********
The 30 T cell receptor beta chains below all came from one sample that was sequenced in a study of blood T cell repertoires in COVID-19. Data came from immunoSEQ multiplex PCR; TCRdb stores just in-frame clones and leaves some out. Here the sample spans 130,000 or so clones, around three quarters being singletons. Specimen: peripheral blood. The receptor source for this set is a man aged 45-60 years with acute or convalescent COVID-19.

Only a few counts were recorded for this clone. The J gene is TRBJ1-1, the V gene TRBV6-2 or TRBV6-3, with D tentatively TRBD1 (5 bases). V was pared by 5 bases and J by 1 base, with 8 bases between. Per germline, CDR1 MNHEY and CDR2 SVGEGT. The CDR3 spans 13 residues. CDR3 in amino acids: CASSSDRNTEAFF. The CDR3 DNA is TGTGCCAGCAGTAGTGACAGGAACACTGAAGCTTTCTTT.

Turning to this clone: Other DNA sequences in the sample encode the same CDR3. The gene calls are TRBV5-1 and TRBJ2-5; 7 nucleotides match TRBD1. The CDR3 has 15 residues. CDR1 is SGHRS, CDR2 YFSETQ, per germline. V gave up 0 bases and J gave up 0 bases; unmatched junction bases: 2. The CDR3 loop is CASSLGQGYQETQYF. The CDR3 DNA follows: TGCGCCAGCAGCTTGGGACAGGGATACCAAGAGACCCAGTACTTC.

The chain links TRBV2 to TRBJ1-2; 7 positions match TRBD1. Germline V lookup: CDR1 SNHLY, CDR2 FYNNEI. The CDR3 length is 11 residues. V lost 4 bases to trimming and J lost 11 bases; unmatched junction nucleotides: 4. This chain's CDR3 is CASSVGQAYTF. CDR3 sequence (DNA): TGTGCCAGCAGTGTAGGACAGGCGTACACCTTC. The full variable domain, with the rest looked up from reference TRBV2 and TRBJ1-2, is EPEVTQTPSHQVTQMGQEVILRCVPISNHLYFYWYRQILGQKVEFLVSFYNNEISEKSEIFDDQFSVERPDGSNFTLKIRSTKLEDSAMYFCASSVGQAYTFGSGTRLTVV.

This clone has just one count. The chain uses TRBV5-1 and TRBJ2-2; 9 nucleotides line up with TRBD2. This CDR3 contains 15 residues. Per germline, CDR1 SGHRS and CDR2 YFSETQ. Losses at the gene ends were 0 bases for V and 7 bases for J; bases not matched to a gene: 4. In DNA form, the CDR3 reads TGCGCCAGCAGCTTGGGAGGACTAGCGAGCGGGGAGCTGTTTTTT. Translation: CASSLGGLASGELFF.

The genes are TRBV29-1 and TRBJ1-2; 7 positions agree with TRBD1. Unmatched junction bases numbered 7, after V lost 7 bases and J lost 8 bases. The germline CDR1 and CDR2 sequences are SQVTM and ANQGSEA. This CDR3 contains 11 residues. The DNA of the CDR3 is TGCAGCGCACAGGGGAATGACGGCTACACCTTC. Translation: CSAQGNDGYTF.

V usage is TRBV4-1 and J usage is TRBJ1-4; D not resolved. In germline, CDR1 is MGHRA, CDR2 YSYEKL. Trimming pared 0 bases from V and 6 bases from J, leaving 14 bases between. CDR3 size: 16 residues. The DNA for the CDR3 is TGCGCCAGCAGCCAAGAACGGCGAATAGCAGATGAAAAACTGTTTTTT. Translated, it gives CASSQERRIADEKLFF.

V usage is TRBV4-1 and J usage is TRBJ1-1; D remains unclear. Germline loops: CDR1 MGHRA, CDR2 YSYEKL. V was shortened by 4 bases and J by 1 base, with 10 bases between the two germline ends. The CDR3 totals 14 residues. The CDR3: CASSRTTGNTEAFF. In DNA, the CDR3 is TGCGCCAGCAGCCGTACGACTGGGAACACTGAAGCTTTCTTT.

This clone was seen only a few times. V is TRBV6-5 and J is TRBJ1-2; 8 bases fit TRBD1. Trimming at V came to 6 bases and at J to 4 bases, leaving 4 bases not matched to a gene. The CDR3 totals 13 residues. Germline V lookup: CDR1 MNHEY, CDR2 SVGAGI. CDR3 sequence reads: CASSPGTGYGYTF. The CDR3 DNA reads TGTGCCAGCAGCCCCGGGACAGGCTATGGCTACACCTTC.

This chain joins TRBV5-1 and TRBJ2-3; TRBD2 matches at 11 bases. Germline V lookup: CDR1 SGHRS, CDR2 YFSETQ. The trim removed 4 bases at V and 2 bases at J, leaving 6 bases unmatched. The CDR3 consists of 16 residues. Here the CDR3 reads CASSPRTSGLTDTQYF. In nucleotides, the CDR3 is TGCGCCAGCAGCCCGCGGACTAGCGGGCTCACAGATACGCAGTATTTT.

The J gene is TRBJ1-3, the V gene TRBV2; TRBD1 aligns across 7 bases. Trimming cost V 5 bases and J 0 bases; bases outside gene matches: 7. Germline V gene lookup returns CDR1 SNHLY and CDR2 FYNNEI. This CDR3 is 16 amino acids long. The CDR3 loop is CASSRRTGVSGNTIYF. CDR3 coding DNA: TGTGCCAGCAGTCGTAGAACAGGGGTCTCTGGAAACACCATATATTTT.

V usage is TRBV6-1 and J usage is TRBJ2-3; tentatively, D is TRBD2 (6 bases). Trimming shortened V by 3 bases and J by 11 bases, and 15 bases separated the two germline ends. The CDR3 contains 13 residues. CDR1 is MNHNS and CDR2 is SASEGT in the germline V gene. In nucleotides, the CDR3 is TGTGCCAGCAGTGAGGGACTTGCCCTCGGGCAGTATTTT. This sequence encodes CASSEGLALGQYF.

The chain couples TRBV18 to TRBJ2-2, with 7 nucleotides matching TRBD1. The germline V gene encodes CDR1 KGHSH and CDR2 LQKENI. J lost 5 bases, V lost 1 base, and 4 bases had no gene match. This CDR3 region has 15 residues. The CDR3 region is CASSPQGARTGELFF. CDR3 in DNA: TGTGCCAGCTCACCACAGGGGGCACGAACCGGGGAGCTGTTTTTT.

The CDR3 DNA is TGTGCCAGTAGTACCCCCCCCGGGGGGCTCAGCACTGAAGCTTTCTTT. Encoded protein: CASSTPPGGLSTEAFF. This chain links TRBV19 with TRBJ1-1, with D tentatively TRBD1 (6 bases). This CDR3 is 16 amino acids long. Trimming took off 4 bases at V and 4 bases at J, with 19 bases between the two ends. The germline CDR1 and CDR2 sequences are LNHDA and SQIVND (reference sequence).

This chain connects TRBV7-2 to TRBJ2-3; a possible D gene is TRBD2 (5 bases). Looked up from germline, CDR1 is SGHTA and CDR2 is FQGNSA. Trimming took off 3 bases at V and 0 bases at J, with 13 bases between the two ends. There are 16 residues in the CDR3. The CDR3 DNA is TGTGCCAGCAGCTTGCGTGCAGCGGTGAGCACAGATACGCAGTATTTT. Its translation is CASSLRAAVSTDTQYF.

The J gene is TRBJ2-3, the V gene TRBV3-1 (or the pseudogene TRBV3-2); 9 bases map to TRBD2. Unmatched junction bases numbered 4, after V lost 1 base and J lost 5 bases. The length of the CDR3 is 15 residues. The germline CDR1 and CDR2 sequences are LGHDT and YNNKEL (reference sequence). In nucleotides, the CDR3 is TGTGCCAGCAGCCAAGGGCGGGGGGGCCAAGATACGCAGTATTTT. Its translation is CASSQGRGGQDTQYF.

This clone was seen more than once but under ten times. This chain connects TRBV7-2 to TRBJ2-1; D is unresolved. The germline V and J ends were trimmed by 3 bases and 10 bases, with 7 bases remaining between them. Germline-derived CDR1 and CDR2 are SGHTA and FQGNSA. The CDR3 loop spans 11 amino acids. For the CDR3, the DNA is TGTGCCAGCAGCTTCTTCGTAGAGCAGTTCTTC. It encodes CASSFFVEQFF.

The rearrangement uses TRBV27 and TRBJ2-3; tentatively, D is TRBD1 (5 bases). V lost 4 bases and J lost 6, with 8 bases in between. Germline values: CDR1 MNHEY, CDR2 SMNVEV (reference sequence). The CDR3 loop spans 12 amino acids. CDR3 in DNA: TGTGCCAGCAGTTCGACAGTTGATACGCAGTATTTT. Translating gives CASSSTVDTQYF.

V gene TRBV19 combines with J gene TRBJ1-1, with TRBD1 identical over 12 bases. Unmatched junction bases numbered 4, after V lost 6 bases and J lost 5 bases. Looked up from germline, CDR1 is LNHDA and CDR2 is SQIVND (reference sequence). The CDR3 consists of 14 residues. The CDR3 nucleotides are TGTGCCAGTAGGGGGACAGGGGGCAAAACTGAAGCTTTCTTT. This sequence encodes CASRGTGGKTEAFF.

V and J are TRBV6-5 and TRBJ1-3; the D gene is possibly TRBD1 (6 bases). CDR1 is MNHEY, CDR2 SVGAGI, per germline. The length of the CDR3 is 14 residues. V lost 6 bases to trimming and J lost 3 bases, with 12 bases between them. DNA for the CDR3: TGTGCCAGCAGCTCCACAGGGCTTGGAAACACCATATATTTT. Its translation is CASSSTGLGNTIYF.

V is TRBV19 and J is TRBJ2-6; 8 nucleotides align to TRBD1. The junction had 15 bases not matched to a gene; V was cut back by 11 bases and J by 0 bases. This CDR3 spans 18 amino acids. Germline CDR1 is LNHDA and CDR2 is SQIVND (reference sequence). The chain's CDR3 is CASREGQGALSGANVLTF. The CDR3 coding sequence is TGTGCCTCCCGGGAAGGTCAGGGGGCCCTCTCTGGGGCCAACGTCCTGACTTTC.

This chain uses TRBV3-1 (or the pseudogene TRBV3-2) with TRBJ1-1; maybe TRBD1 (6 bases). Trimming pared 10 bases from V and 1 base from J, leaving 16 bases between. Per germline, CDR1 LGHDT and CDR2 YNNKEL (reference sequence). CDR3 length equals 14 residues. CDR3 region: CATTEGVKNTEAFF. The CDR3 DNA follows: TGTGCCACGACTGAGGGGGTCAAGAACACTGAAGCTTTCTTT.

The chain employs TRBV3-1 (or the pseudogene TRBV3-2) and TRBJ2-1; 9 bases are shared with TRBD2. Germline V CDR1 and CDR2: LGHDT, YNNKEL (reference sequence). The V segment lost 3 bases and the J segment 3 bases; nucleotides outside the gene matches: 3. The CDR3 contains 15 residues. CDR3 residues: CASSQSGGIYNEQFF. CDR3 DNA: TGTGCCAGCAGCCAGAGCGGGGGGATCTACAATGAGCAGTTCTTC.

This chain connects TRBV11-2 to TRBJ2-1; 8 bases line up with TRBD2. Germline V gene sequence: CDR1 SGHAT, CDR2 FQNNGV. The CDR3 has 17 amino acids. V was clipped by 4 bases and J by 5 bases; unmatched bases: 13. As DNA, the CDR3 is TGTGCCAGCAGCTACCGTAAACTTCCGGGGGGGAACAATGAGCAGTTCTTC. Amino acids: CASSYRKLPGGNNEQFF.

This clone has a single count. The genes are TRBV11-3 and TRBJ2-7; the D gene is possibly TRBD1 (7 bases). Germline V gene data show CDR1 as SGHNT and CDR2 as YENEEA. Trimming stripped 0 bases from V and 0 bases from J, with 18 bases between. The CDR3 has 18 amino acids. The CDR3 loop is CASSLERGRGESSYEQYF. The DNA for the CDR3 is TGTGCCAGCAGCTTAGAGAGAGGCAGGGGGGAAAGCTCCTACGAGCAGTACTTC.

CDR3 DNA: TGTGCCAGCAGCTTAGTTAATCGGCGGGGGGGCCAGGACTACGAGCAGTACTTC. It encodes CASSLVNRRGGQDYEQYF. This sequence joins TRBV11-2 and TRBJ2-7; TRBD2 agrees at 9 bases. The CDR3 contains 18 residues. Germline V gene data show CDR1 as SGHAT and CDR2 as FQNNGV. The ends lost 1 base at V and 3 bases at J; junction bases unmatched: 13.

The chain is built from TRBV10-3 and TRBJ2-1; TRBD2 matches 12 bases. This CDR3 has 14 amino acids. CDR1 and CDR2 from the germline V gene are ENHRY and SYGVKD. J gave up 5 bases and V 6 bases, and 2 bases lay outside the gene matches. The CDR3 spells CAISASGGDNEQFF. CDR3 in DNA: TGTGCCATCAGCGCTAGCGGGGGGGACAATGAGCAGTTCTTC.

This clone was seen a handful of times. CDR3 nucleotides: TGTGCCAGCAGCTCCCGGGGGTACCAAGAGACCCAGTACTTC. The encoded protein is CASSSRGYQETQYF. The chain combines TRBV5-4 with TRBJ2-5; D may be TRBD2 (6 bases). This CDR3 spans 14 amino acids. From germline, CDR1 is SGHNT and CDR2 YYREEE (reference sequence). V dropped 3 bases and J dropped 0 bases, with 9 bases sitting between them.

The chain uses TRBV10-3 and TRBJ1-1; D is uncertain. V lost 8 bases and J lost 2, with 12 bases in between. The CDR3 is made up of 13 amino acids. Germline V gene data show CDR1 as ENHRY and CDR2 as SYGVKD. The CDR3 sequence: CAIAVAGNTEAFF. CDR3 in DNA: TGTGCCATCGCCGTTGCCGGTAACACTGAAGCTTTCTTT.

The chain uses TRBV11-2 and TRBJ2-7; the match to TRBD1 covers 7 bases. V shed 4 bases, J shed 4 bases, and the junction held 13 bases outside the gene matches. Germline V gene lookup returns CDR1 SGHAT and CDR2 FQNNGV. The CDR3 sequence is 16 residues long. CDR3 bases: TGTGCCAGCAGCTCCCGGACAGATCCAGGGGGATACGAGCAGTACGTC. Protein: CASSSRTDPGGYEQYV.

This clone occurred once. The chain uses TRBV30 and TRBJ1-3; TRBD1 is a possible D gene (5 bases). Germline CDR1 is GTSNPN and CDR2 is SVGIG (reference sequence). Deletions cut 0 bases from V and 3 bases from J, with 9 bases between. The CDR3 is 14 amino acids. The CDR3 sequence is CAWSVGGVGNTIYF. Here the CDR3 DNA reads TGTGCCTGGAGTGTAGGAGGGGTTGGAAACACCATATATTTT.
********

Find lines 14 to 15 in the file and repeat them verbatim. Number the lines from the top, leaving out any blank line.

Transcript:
The CDR3 DNA is TGTGCCAGTAGTACCCCCCCCGGGGGGCTCAGCACTGAAGCTTTCTTT. Encoded protein: CASSTPPGGLSTEAFF. This chain links TRBV19 with TRBJ1-1, with D tentatively TRBD1 (6 bases). This CDR3 is 16 amino acids long. Trimming took off 4 bases at V and 4 bases at J, with 19 bases between the two ends. The germline CDR1 and CDR2 sequences are LNHDA and SQIVND (reference sequence).

This chain connects TRBV7-2 to TRBJ2-3; a possible D gene is TRBD2 (5 bases). Looked up from germline, CDR1 is SGHTA and CDR2 is FQGNSA. Trimming took off 3 bases at V and 0 bases at J, with 13 bases between the two ends. There are 16 residues in the CDR3. The CDR3 DNA is TGTGCCAGCAGCTTGCGTGCAGCGGTGAGCACAGATACGCAGTATTTT. Its translation is CASSLRAAVSTDTQYF.